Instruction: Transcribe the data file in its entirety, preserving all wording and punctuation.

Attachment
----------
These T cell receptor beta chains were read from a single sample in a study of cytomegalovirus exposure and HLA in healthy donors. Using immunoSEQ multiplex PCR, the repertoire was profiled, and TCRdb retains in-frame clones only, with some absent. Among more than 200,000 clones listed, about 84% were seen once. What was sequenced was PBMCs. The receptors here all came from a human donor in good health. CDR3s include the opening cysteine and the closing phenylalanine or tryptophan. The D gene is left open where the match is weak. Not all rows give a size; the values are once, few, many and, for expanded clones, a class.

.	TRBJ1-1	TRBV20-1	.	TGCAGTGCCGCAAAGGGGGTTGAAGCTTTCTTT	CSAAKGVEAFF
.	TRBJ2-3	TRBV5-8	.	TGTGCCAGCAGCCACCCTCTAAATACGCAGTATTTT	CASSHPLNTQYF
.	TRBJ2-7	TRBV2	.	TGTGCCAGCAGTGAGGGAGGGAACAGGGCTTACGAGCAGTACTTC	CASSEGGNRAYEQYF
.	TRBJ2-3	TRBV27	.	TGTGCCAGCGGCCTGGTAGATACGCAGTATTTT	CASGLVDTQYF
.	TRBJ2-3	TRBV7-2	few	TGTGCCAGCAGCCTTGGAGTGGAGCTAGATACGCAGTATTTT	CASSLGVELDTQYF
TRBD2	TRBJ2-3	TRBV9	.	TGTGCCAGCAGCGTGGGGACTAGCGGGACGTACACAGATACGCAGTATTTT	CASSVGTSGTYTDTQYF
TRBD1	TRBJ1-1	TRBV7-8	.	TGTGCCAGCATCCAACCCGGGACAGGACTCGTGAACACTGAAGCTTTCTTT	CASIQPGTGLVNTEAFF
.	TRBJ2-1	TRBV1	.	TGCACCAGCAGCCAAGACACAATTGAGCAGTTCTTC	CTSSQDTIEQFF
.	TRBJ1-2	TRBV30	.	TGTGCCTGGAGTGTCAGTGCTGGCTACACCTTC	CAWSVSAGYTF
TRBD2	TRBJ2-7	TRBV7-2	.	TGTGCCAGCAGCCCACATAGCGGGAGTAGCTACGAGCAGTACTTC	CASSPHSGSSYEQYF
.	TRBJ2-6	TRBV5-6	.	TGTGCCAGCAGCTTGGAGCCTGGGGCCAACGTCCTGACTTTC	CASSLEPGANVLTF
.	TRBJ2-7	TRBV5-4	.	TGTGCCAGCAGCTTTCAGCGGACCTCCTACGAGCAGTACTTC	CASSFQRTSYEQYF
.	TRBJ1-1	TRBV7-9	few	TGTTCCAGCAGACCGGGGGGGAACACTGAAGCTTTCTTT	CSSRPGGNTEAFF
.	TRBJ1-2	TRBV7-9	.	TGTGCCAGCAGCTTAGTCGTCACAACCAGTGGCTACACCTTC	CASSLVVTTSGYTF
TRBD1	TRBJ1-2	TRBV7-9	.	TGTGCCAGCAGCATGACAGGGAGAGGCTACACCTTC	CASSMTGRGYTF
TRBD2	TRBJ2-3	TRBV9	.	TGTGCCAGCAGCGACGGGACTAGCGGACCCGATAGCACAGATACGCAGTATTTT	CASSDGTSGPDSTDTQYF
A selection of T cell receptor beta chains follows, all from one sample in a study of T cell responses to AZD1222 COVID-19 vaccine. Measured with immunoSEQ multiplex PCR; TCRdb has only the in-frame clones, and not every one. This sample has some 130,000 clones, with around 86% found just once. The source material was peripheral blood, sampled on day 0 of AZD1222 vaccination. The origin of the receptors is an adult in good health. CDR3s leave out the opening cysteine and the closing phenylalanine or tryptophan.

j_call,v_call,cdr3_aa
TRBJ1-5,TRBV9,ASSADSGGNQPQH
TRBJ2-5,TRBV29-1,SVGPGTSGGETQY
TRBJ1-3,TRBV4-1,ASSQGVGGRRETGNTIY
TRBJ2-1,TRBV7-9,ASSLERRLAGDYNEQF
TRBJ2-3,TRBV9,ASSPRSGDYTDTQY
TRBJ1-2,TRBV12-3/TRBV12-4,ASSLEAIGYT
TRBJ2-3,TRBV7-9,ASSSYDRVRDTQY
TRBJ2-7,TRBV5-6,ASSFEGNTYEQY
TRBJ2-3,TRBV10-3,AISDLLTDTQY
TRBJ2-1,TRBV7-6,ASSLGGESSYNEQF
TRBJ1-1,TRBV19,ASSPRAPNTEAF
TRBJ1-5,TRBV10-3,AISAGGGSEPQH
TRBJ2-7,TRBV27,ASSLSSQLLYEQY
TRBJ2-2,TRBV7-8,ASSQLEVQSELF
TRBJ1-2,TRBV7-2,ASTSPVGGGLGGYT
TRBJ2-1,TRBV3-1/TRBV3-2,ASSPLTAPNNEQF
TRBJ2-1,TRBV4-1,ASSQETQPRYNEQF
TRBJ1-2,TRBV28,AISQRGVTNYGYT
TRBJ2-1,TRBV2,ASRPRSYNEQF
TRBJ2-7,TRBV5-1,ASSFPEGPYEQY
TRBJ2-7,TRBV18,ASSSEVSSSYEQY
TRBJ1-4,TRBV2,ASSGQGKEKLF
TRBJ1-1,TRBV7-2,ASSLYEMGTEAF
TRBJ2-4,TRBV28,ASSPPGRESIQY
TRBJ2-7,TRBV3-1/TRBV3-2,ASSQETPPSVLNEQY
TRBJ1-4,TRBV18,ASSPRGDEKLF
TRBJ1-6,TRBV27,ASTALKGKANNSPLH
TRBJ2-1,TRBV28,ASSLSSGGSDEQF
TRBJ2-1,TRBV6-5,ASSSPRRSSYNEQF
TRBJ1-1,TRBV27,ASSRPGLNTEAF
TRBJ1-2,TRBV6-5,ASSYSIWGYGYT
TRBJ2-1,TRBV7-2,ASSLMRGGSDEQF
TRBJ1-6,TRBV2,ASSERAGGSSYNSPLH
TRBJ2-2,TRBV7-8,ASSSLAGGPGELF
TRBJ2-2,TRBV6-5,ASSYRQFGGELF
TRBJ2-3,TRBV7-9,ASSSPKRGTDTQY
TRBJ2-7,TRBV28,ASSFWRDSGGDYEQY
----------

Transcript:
These T cell receptor beta chains were read from a single sample in a study of cytomegalovirus exposure and HLA in healthy donors. Using immunoSEQ multiplex PCR, the repertoire was profiled, and TCRdb retains in-frame clones only, with some absent. Among more than 200,000 clones listed, about 84% were seen once. What was sequenced was PBMCs. The receptors here all came from a human donor in good health. CDR3s include the opening cysteine and the closing phenylalanine or tryptophan. The D gene is left open where the match is weak. Not all rows give a size; the values are once, few, many and, for expanded clones, a class.

.	TRBJ1-1	TRBV20-1	.	TGCAGTGCCGCAAAGGGGGTTGAAGCTTTCTTT	CSAAKGVEAFF
.	TRBJ2-3	TRBV5-8	.	TGTGCCAGCAGCCACCCTCTAAATACGCAGTATTTT	CASSHPLNTQYF
.	TRBJ2-7	TRBV2	.	TGTGCCAGCAGTGAGGGAGGGAACAGGGCTTACGAGCAGTACTTC	CASSEGGNRAYEQYF
.	TRBJ2-3	TRBV27	.	TGTGCCAGCGGCCTGGTAGATACGCAGTATTTT	CASGLVDTQYF
.	TRBJ2-3	TRBV7-2	few	TGTGCCAGCAGCCTTGGAGTGGAGCTAGATACGCAGTATTTT	CASSLGVELDTQYF
TRBD2	TRBJ2-3	TRBV9	.	TGTGCCAGCAGCGTGGGGACTAGCGGGACGTACACAGATACGCAGTATTTT	CASSVGTSGTYTDTQYF
TRBD1	TRBJ1-1	TRBV7-8	.	TGTGCCAGCATCCAACCCGGGACAGGACTCGTGAACACTGAAGCTTTCTTT	CASIQPGTGLVNTEAFF
.	TRBJ2-1	TRBV1	.	TGCACCAGCAGCCAAGACACAATTGAGCAGTTCTTC	CTSSQDTIEQFF
.	TRBJ1-2	TRBV30	.	TGTGCCTGGAGTGTCAGTGCTGGCTACACCTTC	CAWSVSAGYTF
TRBD2	TRBJ2-7	TRBV7-2	.	TGTGCCAGCAGCCCACATAGCGGGAGTAGCTACGAGCAGTACTTC	CASSPHSGSSYEQYF
.	TRBJ2-6	TRBV5-6	.	TGTGCCAGCAGCTTGGAGCCTGGGGCCAACGTCCTGACTTTC	CASSLEPGANVLTF
.	TRBJ2-7	TRBV5-4	.	TGTGCCAGCAGCTTTCAGCGGACCTCCTACGAGCAGTACTTC	CASSFQRTSYEQYF
.	TRBJ1-1	TRBV7-9	few	TGTTCCAGCAGACCGGGGGGGAACACTGAAGCTTTCTTT	CSSRPGGNTEAFF
.	TRBJ1-2	TRBV7-9	.	TGTGCCAGCAGCTTAGTCGTCACAACCAGTGGCTACACCTTC	CASSLVVTTSGYTF
TRBD1	TRBJ1-2	TRBV7-9	.	TGTGCCAGCAGCATGACAGGGAGAGGCTACACCTTC	CASSMTGRGYTF
TRBD2	TRBJ2-3	TRBV9	.	TGTGCCAGCAGCGACGGGACTAGCGGACCCGATAGCACAGATACGCAGTATTTT	CASSDGTSGPDSTDTQYF
A selection of T cell receptor beta chains follows, all from one sample in a study of T cell responses to AZD1222 COVID-19 vaccine. Measured with immunoSEQ multiplex PCR; TCRdb has only the in-frame clones, and not every one. This sample has some 130,000 clones, with around 86% found just once. The source material was peripheral blood, sampled on day 0 of AZD1222 vaccination. The origin of the receptors is an adult in good health. CDR3s leave out the opening cysteine and the closing phenylalanine or tryptophan.

j_call,v_call,cdr3_aa
TRBJ1-5,TRBV9,ASSADSGGNQPQH
TRBJ2-5,TRBV29-1,SVGPGTSGGETQY
TRBJ1-3,TRBV4-1,ASSQGVGGRRETGNTIY
TRBJ2-1,TRBV7-9,ASSLERRLAGDYNEQF
TRBJ2-3,TRBV9,ASSPRSGDYTDTQY
TRBJ1-2,TRBV12-3/TRBV12-4,ASSLEAIGYT
TRBJ2-3,TRBV7-9,ASSSYDRVRDTQY
TRBJ2-7,TRBV5-6,ASSFEGNTYEQY
TRBJ2-3,TRBV10-3,AISDLLTDTQY
TRBJ2-1,TRBV7-6,ASSLGGESSYNEQF
TRBJ1-1,TRBV19,ASSPRAPNTEAF
TRBJ1-5,TRBV10-3,AISAGGGSEPQH
TRBJ2-7,TRBV27,ASSLSSQLLYEQY
TRBJ2-2,TRBV7-8,ASSQLEVQSELF
TRBJ1-2,TRBV7-2,ASTSPVGGGLGGYT
TRBJ2-1,TRBV3-1/TRBV3-2,ASSPLTAPNNEQF
TRBJ2-1,TRBV4-1,ASSQETQPRYNEQF
TRBJ1-2,TRBV28,AISQRGVTNYGYT
TRBJ2-1,TRBV2,ASRPRSYNEQF
TRBJ2-7,TRBV5-1,ASSFPEGPYEQY
TRBJ2-7,TRBV18,ASSSEVSSSYEQY
TRBJ1-4,TRBV2,ASSGQGKEKLF
TRBJ1-1,TRBV7-2,ASSLYEMGTEAF
TRBJ2-4,TRBV28,ASSPPGRESIQY
TRBJ2-7,TRBV3-1/TRBV3-2,ASSQETPPSVLNEQY
TRBJ1-4,TRBV18,ASSPRGDEKLF
TRBJ1-6,TRBV27,ASTALKGKANNSPLH
TRBJ2-1,TRBV28,ASSLSSGGSDEQF
TRBJ2-1,TRBV6-5,ASSSPRRSSYNEQF
TRBJ1-1,TRBV27,ASSRPGLNTEAF
TRBJ1-2,TRBV6-5,ASSYSIWGYGYT
TRBJ2-1,TRBV7-2,ASSLMRGGSDEQF
TRBJ1-6,TRBV2,ASSERAGGSSYNSPLH
TRBJ2-2,TRBV7-8,ASSSLAGGPGELF
TRBJ2-2,TRBV6-5,ASSYRQFGGELF
TRBJ2-3,TRBV7-9,ASSSPKRGTDTQY
TRBJ2-7,TRBV28,ASSFWRDSGGDYEQY